No one likes to think about illness and death, when we are well, we feel invincible and there is nothing that can prepare us for the shock and devastation of a terminal diagnosis. The knowledge that we can no longer take our lives or the lives we share with our loved ones for granted takes away our ability to plan for the future and removes hope from our lives. When a loved one becomes terminally ill, we grieve in anticipation of their death, we grieve for the loss of them in our lives and we grieve for our own mortality.
How To Write A Eulogy
Remembering someone special in a personal way can be healing for everyone concerned, for a eulogy is a deeply personal way of saying goodbye. The key word is life, and you've been given the opportunity to celebrate a loved one's life in the individual way that made your friend unique. Don't be daunted by the task, just take these simple steps for a sincere and moving last farewell.
You Have to Show Up: On Small Miracles (Okay, maybe not so small)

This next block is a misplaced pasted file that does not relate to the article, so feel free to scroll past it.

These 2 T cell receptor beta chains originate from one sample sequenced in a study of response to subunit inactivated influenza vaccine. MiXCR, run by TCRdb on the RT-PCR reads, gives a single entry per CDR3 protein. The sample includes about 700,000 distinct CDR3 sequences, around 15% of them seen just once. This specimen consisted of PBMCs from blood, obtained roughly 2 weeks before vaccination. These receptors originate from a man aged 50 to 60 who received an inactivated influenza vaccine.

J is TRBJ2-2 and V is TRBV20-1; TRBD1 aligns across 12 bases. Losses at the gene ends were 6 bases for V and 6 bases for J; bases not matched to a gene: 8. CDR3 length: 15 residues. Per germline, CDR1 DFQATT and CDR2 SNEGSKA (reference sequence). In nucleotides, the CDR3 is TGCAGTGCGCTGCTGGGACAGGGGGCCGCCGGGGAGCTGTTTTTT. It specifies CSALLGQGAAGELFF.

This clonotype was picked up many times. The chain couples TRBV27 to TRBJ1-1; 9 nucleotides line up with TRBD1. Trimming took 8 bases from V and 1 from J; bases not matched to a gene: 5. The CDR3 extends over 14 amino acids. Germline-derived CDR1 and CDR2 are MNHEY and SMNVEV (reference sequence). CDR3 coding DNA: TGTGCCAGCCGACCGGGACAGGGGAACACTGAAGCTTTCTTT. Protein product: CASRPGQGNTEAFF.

I hadn't intended to go to my cousin's funeral.
Graceful Grief: Angelic Help is on the Way!
I believe that major change and loss in our lives is a door to grow ourselves, to become more loving, compassionate and accepting towards others and ourselves. We have choices that determine what the journey will look like.
The Look of Grief
Never, since man has walked upright, have people all over the globe had more educational advantages or more opportunities to practice advanced social and interpersonal skills. And yet, for the most part, we still have not learned to look past the obvious, to see beyond the exterior shell of our fellow man, and to discover the worth of the real person.
How to Cope with Anticipatory Grief
Anticipatory grief is the name given to the mix of emotions experienced when we are living in expectation of loss and grieving because of it. Anticipatory Grief is particularly relevant to those who have received a terminal diagnosis and for those who love and care for them.